Delving into politics. A tool for the oppressed. 

 I must first make it clear that politics and democracy isn't simply voting once every four years in the hope that that person who represents you will be able to provide for your every need in the subsequent four years. No, politics is much more than that and it must be practised everyday without fail. The vote is simply the first step and it can only serve as a tool for organisation. Notice I say organisation and not mobilisation, as I mentioned when I first started speaking, it is easy to get a lot of people out on the streets protesting about the lack of individual needs which aren't being met. However organisation requires sustained action, it requires a complete change of consciousness and it must be seen as a means for turning the feelings of the oppressed into something more than just indignation. If the foundations for our liberation are based on education then we must see politics as the means by which we can organise to make our liberation tangible. 

The dominant class will always, because of their own power, marginalise those who are oppressed, they will: first always reject what is different; second, never expect to be equal to what is different and; third, have no intention in allowing the oppressed class to ever be equal to them. This is why when economists hail the growing middle it shocks us to think that this middle-class, though it may be growing, will normally tend to forget that before they were part of the middle-class, they were part of the working class and their status as oppressed hasn’t changed. This then leads me to think that this is perfectly demonstrated by a majority of the migrant population here in the UK who believe that crossing the atlantic will automatically rid them of oppression. This is why organising is so important, everything in this current society invites us to divide. If we look at the problems facing our people back home you will find that the underlying factor in all these problems has to do with a number of conditions, normally implicit but never openly denounced or debated, which are designed exclusively to divide. 

Organising must not be the coming together of a group of people seeking individual needs. If we are going to let organising unites us, that we must first understand that before we have a responsibility to ourselves we have a responsibility to our people.  We have a responsibility to transform ourselves from people who think about living off the community to people dedicated to defending the community interested only in giving everything they can to the community.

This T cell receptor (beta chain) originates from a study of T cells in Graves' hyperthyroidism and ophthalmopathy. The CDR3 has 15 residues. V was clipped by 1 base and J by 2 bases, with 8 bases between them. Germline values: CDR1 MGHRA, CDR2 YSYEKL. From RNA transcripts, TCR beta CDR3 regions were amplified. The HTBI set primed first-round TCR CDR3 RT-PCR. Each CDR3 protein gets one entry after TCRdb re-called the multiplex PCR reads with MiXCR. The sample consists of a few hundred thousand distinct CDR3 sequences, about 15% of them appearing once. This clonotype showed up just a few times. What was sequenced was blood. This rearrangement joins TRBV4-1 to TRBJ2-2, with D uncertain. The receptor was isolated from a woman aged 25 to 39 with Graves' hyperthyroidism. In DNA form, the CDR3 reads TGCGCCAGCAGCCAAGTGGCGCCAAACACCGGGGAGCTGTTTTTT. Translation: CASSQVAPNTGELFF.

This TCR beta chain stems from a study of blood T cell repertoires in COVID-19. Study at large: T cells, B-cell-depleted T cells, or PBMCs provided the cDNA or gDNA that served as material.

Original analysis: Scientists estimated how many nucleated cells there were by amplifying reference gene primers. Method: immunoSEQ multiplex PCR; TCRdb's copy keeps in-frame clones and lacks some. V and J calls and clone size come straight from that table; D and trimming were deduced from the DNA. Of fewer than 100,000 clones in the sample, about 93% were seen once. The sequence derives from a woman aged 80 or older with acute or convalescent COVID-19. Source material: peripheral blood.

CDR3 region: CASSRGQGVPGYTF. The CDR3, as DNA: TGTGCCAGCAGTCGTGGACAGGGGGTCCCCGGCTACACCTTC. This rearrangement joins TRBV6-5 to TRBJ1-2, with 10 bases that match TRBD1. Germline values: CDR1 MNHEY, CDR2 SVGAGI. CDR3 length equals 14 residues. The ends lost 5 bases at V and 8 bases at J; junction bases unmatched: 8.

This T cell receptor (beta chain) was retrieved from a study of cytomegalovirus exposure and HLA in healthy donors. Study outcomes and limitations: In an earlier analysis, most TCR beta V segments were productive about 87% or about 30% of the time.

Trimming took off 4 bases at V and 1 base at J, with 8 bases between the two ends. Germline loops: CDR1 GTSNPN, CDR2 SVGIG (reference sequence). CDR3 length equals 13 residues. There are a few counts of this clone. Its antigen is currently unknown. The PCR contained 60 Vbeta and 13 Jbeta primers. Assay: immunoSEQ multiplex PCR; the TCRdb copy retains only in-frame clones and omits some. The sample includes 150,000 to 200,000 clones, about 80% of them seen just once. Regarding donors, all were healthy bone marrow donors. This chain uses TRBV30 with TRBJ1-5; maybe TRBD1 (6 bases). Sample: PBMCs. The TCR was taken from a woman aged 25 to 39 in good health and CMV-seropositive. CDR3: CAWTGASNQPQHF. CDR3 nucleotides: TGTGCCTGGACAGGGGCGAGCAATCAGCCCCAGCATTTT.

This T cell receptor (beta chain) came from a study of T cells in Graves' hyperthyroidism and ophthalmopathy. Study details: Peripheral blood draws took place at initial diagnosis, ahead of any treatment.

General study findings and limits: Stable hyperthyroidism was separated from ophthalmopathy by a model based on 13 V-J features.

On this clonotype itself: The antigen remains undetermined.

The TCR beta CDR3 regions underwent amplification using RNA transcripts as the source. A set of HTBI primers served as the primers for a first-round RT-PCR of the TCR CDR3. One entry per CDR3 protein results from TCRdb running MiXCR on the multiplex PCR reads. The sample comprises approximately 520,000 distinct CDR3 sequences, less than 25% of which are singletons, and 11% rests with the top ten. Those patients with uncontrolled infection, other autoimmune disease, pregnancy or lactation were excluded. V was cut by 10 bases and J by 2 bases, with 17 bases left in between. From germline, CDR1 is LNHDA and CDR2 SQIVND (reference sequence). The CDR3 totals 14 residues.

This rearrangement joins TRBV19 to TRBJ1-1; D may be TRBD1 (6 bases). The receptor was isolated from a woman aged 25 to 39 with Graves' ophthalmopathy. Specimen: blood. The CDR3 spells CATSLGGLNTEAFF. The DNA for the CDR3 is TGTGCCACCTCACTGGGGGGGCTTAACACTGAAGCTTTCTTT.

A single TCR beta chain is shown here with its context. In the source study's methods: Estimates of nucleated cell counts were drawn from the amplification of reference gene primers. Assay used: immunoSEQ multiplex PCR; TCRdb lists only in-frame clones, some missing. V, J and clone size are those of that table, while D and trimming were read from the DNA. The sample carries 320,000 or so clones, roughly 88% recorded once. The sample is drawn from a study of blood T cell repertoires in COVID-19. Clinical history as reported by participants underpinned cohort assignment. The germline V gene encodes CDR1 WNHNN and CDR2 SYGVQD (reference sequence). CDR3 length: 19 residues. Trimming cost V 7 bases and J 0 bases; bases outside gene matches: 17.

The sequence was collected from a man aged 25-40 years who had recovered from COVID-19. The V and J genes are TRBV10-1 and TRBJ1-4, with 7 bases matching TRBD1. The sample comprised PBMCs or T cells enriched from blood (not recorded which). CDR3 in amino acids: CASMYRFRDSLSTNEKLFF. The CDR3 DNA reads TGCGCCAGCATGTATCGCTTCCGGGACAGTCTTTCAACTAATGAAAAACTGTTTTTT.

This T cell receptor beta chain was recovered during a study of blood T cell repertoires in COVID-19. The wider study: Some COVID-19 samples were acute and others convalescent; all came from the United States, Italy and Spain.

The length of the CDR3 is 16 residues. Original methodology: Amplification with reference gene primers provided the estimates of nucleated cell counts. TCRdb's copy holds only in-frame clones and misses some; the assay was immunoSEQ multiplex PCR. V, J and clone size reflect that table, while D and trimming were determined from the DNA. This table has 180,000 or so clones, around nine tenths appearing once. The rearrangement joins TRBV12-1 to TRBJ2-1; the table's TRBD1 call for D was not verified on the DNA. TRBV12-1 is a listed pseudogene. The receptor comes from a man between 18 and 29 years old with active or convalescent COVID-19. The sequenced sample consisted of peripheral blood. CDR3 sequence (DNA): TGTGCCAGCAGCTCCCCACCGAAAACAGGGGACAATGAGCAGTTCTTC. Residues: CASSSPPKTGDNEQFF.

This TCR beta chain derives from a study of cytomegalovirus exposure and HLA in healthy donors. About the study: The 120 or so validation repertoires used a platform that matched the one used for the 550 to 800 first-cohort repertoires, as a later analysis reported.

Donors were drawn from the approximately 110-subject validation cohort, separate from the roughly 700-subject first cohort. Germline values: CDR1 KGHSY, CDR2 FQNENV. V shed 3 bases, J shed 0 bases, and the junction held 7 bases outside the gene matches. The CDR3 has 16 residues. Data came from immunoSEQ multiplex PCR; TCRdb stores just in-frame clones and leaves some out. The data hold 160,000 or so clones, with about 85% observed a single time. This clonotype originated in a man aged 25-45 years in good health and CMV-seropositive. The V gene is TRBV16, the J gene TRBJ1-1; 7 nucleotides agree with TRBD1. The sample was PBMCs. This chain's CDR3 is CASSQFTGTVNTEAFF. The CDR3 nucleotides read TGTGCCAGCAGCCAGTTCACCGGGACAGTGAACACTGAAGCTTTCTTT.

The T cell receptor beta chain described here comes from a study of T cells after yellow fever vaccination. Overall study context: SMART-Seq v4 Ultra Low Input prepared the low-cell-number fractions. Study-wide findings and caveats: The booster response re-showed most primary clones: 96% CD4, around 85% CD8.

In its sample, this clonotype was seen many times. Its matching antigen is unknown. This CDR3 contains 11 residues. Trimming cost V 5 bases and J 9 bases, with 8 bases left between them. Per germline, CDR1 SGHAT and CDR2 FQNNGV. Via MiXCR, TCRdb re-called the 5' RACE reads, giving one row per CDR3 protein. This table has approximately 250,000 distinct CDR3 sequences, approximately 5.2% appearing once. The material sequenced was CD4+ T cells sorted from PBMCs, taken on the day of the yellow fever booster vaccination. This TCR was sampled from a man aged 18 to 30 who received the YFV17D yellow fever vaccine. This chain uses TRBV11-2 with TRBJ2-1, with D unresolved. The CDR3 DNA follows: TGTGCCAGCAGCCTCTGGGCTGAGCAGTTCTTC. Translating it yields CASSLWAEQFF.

Too often the western mainstream media reduces all problems outside their borders as  problems created solely in those places outside their borders, solely as the problems of the poor, of the other… forgetting time after time that the reason why those places outside their borders face the difficulties they face is because they categorically created those problems. We all know the reality is different, but what seems even worse to us is the fact that the people of our continent, our people, also believe that their problems are their doing and their doing alone, they believe that the reason why this is , has to do with the fact they do not resemble the systems of the west and that it is not the systems of the west that created the problems. It is the reason why there is a growing number of people in the continent  who are loosing their faith in politics and democracy, because like in the west, they succumb to moderation, to the centre, to capital, to nothing. 

Coincidentally the places where people still have faith in democracy are the those countries where the majority places themselves somewhere on the political spectrum, where people still have a  strong political consciousness, where they believe consciousness will bring them change. The country where this is most obvious, according to the recent report by the North American Congress on Latin America, is not surprisingly Venezuela. In Venezuela people Believe. They believe because they’ve witnessed it.

 On the other hand, the country with the least faith in democracy, whose views resemble those of someone uninterested by the phenomenon is even less surprisingly, Mexico. There can be all sorts of reasons why this is but if you look at the bigger picture, it is clear that the Mexican state, another one of those neo-liberal economic darlings is slowly reducing their country to an image of the US, where capital and profit is put before the people. 

If we are to accept that politics is a means for change, then we must understand the necessity for the change that must occur in ourselves first. For decades and decades governments in our continent promise reform after reform, reform the judiciary, reform land distribution, reform the welfare system  and so on, well the reality is that these colonial governments will NEVER push reform enough to constitute any real change. Reform is for the reformists and reformists are apologists and moderates who do not believe things will actually ever change, they are an annex to the dominant class. It isn’t surprising when a large handful of countries in the continent still ascribe politics only to the oligarchy, these reforms so frivolously promised were never going to be delivered. This is why there needs to be an organised, united group of people conscious of the power of politics. We don’t want reform, we want freedom.